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Missouri Pedestrian Accident Attorney on Suburban Teen Hit in Crosswalk

By January 27, 2009July 18th, 2019Auto Accidents

A Webster Groves-area high school student is recovering after being hit in a pedestrian accident Jan. 9, the Webster-Kirkwood Times has reported. The teen was crossing at a crosswalk outside the public library to meet his ride home, the paper said. One car stopped at the crosswalk and motioned him forward, but another passed the first car on the right and hit the teenager. Authorities told the paper that the teen’s padded bookbag and the tough clipboards inside may have taken some of the force of the impact. Nevertheless, he sustained a broken shoulder, a sprained ankle and some cuts and bruises.
As a Missouri pedestrian accident lawyer, I believe this is a good chance to discuss the importance of yielding at crosswalks. Most drivers realize that they absolutely must stop at crosswalks when pedestrians are crossing, but not all of them realize that it’s also a crime to pass a car that’s stopped at a crosswalk. These laws were likely designed to help pedestrians avoid just this sort of accident, in which the oncoming driver literally can’t see the pedestrian until it’s too late. The penalty is normally just a ticket, but when someone is hurt, the driver may be legally liable for both serious criminal charges and a Missouri pedestrian accident lawsuit.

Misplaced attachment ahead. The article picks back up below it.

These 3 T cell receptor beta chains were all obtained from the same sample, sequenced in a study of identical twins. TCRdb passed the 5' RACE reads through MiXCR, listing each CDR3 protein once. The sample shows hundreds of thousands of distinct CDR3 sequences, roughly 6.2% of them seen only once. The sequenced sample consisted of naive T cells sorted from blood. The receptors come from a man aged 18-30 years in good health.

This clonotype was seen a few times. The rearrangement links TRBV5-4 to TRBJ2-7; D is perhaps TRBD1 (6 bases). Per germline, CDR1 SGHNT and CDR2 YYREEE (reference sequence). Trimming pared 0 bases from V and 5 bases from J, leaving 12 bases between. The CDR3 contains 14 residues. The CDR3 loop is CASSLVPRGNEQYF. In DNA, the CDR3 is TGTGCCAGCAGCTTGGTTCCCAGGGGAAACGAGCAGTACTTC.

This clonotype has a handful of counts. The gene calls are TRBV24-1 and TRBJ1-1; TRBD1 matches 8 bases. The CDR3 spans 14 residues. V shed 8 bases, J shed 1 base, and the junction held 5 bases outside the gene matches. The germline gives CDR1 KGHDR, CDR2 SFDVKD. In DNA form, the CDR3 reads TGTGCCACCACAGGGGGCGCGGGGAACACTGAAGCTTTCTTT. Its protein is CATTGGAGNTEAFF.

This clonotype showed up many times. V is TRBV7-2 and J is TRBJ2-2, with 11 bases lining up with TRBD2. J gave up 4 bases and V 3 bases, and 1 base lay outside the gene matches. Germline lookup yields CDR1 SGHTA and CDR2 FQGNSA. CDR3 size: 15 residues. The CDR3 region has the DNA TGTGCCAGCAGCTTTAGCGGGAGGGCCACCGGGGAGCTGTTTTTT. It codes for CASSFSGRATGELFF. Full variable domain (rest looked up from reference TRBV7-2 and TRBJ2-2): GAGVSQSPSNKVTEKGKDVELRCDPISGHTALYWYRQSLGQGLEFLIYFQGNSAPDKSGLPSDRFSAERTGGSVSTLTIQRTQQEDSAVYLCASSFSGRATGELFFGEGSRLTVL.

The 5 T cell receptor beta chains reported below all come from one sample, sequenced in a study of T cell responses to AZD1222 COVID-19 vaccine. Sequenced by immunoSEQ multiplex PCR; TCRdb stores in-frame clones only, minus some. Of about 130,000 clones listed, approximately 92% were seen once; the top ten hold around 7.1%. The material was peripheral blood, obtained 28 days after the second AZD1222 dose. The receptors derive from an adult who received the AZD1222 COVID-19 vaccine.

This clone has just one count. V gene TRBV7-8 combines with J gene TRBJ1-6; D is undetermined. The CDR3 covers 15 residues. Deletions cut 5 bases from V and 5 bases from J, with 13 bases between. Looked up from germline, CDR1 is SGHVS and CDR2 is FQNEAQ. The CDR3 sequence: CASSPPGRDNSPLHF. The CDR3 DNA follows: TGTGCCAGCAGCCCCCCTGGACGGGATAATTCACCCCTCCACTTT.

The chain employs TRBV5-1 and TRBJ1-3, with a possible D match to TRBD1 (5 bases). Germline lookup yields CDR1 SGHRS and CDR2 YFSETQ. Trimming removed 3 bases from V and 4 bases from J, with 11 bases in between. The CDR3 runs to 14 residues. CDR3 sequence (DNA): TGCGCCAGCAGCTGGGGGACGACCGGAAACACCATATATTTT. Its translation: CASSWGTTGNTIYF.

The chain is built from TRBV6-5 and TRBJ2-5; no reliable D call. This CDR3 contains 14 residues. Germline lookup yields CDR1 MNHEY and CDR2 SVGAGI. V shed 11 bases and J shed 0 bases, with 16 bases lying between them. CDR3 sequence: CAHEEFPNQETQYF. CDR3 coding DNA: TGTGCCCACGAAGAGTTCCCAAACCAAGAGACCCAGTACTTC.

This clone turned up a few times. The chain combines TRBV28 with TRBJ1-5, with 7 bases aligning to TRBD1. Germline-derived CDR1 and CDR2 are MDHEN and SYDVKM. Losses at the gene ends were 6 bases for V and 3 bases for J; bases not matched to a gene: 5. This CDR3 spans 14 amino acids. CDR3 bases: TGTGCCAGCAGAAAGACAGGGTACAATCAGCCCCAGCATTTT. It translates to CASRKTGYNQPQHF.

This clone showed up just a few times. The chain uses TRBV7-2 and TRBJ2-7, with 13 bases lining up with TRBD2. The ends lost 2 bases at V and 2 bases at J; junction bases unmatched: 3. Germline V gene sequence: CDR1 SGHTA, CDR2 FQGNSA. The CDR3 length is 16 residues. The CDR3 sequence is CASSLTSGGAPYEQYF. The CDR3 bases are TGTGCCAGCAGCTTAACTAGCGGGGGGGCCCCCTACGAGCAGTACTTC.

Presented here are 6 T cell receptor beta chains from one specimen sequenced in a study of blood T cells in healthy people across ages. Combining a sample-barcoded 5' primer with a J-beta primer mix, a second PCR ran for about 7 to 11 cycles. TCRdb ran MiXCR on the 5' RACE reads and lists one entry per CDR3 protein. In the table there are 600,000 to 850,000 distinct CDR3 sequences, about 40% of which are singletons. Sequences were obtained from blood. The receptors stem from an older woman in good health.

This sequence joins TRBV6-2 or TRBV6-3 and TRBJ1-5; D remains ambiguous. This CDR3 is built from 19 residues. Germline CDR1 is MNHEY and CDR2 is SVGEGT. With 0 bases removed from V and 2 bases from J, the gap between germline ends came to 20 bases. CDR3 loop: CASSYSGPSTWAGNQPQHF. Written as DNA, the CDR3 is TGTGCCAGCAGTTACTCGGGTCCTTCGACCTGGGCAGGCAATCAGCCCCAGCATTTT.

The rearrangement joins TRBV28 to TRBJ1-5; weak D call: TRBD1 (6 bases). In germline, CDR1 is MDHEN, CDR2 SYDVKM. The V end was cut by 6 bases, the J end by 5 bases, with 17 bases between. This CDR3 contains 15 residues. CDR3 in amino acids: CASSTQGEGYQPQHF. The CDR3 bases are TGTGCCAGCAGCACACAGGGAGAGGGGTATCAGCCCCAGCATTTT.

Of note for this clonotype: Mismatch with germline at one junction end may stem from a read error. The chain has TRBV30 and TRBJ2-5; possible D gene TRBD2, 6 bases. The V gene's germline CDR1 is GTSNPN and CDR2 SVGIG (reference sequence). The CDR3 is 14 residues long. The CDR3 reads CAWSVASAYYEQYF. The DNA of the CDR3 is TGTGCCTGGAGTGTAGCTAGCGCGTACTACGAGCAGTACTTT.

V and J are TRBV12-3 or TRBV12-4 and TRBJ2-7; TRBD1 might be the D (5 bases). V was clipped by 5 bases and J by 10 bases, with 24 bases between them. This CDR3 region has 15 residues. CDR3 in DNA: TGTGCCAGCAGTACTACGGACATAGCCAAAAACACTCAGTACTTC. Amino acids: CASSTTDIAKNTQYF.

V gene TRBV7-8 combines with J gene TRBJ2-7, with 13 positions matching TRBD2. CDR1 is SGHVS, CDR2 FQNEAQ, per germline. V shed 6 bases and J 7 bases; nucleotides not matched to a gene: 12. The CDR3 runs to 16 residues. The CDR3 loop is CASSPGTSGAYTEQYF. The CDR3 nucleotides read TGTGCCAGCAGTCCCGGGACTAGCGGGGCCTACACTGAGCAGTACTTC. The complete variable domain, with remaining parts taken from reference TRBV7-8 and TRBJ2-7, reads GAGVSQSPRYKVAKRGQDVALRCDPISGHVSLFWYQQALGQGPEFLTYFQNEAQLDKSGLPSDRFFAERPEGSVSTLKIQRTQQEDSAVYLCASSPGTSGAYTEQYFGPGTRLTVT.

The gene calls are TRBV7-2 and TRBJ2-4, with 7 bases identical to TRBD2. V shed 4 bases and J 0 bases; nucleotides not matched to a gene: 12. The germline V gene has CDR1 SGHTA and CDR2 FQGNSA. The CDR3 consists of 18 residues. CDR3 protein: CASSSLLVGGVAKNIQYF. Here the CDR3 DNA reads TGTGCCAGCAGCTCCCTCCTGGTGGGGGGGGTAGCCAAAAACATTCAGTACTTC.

The article also mentions numerous calls for a stop sign at the intersection, many of which predate this accident. This is a common concern; many people can point to intersections in their own neighborhoods that they wish had stronger traffic signals. It is rare for roadway design to cause or contribute to accidents, but it does happen. And when it does, the local government agencies that design, build and maintain roads may be partly or entirely to blame. As a motor vehicle accident attorney in Missouri and southern Illinois, I handle cases of defective road design as well as cases of vehicle defects and negligent driving.
Lawsuits involving government agencies are generally much more complex than other legal claims. To sue a local, state or federal government agency, you generally have a very short deadline (just sixty days for federal claims) to give the agency advance notice, without which you cannot sue at all. In some cases, you may have to fulfill other requirements before filing. Because this process can be difficult and confusing, experts recommend that you talk with an experienced car wreck lawyer as soon as possible. If you or someone you love has been hurt in a Missouri car wreck, with or without roadway defects, and you’d like to learn more about your legal rights and options, Carey, Danis & Lowe offers free consultations. To set up a meeting today, please contact us online.